'Doctors in Society: Medical professionalism in a changing world' is the most far reaching College report of recent years. It sees the values of medical professionalism as fundamental not only to the integrity of the doctor-patient partnership but also to the roles of doctors in the life of our society. Under six main themes - leadership, teams, education, appraisal, careers and research - the report makes clear, practical recommendations that will lead not only to further improvements in patient care, but also offer more challenging and fulfilling lives for doctors. It recommends:
- Strengthening leadership and managerial skills
- Developing clinical leaders
- Creating a national voice for medicine
- Better interprofessional education and training
- Identifying potential medical students with developed, or the potential to develop, the qualities of medical professionalism
- Education, training and evaluation of medical professionalism throughout a doctor's career
- Managing medical careers more effectively, particularly through the use of mentorship to transmit professional values
Doctors are asked to recognise themselves as role models, and to assess their values, behaviours and relationships against the working party's description, taking responsibility for meeting this aspirational standard.
The College and the organisations in the report charged with recommendations will take the work forward into 2006 and beyond. One of the major tasks will be creating (or recreating) environments in which professionalism can flourish.
Professor Wass said: "Students studying medicine in the 21st Century live in a different society from that in which their teachers trained. This most welcome report highlights the need for medical schools to prepare and instill in our future doctors professional values of the highest standard, appropriate to the needs of this changing society."
Baroness Julia Cumberlege, Chair of the working party, said: "Deference is dead. In the modern world patients want a more equal relationship with their doctor. The internet supplies a wealth of information, not always accurate; science provides new technologies, sometimes potentially dangerous; management monitors and expects results in productivity, on occasions engendering unavoidable conflict.
"By strengthening and developing medical professionalism doctors can respond to a myriad of pressures and meet new challenges which emerge, while maintaining the trust the public has in the profession."
Professor Dame Carol Black, RCP President, said: "This report presents a new approach to building a strengthened form of medical professionalism, valid for our time, to maintain trust and confidence in doctors and their partnership in our system of healthcare. It gives fresh emphasis to qualities that should endure, brings in new ones that reflect the needs and aspirations of a modern society, and discards those that are now obsolete."
Dr Richard Horton, report author, said: "Every doctor knows that professionalism is medicine's most precious commodity. It is a critical but neglected aspect of patient care - neglected not only by government but also by some medical institutions. Misunderstandings about professionalism lie at the heart of much disquiet over the government's vision for a "patient-led NHS". Professionalism is currently being jeopardised by a political culture that is hostile to the fundamental values, behaviours, and relationships that are essential for good medical practice."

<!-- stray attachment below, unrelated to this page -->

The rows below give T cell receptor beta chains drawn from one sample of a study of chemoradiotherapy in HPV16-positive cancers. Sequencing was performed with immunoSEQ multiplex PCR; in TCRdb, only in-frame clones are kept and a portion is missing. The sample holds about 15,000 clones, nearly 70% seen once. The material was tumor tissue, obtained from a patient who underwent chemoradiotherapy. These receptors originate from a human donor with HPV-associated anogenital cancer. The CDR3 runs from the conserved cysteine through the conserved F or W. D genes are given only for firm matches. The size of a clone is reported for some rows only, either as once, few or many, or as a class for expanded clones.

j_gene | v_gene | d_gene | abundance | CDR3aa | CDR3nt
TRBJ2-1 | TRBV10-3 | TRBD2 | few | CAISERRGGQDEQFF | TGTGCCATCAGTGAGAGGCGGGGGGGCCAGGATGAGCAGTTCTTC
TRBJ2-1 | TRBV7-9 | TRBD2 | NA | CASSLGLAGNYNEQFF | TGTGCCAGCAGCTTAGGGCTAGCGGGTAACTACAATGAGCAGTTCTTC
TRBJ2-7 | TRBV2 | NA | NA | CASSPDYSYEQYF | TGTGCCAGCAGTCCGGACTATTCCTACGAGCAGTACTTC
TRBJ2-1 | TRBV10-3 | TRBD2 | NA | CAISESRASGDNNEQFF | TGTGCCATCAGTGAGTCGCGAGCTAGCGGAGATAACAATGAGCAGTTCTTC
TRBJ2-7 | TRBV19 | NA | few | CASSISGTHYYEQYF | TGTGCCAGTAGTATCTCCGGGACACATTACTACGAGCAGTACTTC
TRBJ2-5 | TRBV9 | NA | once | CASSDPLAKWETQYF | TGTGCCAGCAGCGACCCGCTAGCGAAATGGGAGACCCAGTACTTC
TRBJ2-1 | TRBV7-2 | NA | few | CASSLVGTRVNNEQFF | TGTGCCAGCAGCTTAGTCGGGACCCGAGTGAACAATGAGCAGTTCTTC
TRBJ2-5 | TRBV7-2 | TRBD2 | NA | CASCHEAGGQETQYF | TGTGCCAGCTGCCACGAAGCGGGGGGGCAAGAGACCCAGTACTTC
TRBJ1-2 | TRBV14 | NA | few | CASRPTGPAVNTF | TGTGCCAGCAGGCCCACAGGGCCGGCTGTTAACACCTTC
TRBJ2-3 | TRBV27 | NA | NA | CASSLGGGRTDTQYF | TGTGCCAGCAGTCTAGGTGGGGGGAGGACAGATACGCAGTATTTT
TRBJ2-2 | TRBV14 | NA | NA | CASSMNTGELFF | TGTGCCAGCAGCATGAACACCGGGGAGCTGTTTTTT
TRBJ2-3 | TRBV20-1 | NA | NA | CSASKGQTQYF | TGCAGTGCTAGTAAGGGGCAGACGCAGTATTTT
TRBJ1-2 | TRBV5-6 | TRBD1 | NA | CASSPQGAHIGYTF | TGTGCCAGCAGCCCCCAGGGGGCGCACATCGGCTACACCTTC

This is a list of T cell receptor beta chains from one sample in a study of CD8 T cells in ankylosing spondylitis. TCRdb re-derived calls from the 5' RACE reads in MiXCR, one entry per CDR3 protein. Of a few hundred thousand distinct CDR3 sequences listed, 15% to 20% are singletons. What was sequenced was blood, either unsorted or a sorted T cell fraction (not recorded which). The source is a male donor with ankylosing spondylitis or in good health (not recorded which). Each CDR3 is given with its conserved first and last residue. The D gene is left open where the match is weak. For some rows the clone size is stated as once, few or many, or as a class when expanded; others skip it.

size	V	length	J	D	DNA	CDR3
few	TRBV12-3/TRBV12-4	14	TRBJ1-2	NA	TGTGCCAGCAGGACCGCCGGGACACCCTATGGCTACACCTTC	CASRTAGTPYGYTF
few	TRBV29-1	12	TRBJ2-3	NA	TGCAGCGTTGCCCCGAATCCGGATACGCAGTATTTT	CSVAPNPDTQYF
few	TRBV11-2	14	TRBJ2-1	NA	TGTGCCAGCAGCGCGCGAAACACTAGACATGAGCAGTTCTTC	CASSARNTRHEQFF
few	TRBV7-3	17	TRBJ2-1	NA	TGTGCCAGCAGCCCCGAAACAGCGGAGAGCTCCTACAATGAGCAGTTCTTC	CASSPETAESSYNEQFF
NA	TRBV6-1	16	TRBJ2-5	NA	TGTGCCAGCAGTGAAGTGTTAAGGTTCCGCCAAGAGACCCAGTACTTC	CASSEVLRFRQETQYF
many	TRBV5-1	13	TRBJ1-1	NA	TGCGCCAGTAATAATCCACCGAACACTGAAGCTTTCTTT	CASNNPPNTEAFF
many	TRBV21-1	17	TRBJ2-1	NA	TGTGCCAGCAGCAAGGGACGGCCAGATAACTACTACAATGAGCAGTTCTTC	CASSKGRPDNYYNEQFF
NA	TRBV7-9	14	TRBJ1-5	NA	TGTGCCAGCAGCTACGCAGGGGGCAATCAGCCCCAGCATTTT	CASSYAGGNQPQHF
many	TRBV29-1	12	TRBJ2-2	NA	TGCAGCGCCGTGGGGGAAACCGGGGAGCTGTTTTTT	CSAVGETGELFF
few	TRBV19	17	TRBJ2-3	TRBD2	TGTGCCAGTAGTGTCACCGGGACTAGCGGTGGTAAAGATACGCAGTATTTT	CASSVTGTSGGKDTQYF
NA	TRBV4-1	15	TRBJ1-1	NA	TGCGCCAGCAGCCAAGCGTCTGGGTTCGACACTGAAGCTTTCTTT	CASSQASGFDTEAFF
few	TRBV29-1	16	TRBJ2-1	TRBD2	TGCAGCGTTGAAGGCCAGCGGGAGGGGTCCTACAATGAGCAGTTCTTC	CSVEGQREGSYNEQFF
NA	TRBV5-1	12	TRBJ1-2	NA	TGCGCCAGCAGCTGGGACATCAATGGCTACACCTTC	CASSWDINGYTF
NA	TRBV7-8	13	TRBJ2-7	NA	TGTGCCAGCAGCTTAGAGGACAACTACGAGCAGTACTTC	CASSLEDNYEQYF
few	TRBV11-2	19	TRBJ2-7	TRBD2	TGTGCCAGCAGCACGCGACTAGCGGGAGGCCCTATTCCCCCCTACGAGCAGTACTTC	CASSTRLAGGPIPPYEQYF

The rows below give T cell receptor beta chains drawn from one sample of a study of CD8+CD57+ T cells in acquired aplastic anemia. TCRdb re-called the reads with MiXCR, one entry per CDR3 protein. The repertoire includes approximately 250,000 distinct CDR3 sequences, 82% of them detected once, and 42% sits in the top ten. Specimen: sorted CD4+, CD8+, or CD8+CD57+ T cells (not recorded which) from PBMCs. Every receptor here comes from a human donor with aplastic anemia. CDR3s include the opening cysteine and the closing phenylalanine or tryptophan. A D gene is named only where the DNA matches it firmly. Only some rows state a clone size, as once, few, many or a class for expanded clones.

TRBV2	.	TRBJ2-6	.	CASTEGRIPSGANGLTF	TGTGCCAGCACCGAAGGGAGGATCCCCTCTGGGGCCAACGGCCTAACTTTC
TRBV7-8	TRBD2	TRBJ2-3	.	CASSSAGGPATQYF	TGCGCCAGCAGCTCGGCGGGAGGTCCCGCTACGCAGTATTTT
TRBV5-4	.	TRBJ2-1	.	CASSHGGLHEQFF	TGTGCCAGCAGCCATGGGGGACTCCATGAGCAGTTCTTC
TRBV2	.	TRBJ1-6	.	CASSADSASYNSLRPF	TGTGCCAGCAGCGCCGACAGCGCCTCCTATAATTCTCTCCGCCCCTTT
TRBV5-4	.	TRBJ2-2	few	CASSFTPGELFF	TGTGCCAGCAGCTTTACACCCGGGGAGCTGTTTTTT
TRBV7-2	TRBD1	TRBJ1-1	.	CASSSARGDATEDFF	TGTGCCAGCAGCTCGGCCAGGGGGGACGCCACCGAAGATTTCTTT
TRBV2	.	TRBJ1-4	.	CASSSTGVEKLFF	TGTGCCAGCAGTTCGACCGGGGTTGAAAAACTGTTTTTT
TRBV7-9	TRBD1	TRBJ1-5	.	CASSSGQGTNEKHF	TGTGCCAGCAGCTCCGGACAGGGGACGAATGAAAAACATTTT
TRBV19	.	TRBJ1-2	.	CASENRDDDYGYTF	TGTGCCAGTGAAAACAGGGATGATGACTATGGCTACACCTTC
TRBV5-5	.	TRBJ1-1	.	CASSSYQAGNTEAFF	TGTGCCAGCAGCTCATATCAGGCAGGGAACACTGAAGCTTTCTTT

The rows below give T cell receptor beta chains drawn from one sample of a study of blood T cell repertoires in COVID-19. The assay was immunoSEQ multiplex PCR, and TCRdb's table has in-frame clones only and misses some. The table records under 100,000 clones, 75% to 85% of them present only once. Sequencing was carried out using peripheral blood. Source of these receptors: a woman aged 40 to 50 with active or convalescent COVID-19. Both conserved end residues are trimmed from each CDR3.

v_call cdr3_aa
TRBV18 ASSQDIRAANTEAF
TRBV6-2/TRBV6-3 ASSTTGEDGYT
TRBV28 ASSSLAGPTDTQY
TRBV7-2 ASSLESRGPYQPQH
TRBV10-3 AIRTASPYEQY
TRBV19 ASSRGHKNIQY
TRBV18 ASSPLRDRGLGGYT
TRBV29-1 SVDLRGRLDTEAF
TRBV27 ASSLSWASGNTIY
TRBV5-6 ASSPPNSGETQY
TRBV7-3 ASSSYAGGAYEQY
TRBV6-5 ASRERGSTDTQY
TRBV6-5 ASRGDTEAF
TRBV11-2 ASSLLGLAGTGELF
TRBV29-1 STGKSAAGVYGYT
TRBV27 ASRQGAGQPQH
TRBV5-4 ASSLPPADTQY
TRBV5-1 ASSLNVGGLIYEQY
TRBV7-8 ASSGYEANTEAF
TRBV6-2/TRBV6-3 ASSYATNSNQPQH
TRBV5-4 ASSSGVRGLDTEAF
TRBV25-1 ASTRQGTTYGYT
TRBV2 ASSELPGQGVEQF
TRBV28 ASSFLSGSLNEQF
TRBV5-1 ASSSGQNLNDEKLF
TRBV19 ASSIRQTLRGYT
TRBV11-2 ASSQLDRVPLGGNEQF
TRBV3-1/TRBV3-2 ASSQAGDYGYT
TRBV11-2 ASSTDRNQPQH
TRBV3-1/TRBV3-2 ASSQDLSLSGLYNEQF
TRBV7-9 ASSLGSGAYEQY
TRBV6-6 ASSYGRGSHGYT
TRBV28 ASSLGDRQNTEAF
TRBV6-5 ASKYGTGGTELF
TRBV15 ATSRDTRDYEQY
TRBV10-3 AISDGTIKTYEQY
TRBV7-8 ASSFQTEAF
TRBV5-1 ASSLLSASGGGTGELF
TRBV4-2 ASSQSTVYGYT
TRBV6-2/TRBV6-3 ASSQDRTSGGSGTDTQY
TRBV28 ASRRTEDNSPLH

Mr Bob Nicholls, non-medical member of the working party, said: "As a patient or carer my confidence in doctors derives from the professional behaviours set out in the report, not their contract of employment"
Why was this working party necessary?
The roles and responsibilities of doctors were no longer clear in a changing environment, where social and political factors, and advances in clinical practice have reshaped attitudes and expectations both of the public and doctors. Events such as Shipman, Alder Hey, and Bristol have undermined public trust in medicine, and recent reorganisations of medical training and work patterns have contributed to a perceived decrease in autonomy and more fragmented patient care.
In this context, the working party sought to define a new, strengthened form of medical professionalism to maintain trust and confidence in doctors, whose prime goal is to serve patients well.
Gathering the evidence
From October 2004 until June 2005, the working party took oral evidence from 20 witnesses, received over 100 written responses to a set of questions about medical professionalism, commissioned a questionnaire and focus groups, drew on peer-reviewed literature and medical and lay opinion. The Technical Supplement to the report will be published separately. Many key figures from medical, professional and public life spared valuable time to contribute, and are quoted throughout the report.
Notes to Editors
The report and technical supplement will be published on the RCP website at 10.00 am on Tuesday 6 December. Members of the working party will be available for interview at various times over the 6th and 7th December.
The report will be launched at a press conference at the Institute of Mechanical Engineers, One Birdcage Walk, Westminster on Tuesday 6 December at 10.00 am.
The University of Manchester (www.manchester.ac.uk) is the largest higher education institution in the country, with 24 academic schools and over 36 000 students in 2005/6. Its Faculty of Medical & Human Sciences (www.mhs.manchester.ac.uk) is one of the largest faculties of clinical and health sciences in Europe, with a research income of around £51 million, and the School of Medicine (www.medicine.manchester.ac.uk) is the largest of the its five Schools. It encompasses five teaching hospitals, and is closely linked to general hospitals and community practices across the North West of England.
For further information please contact: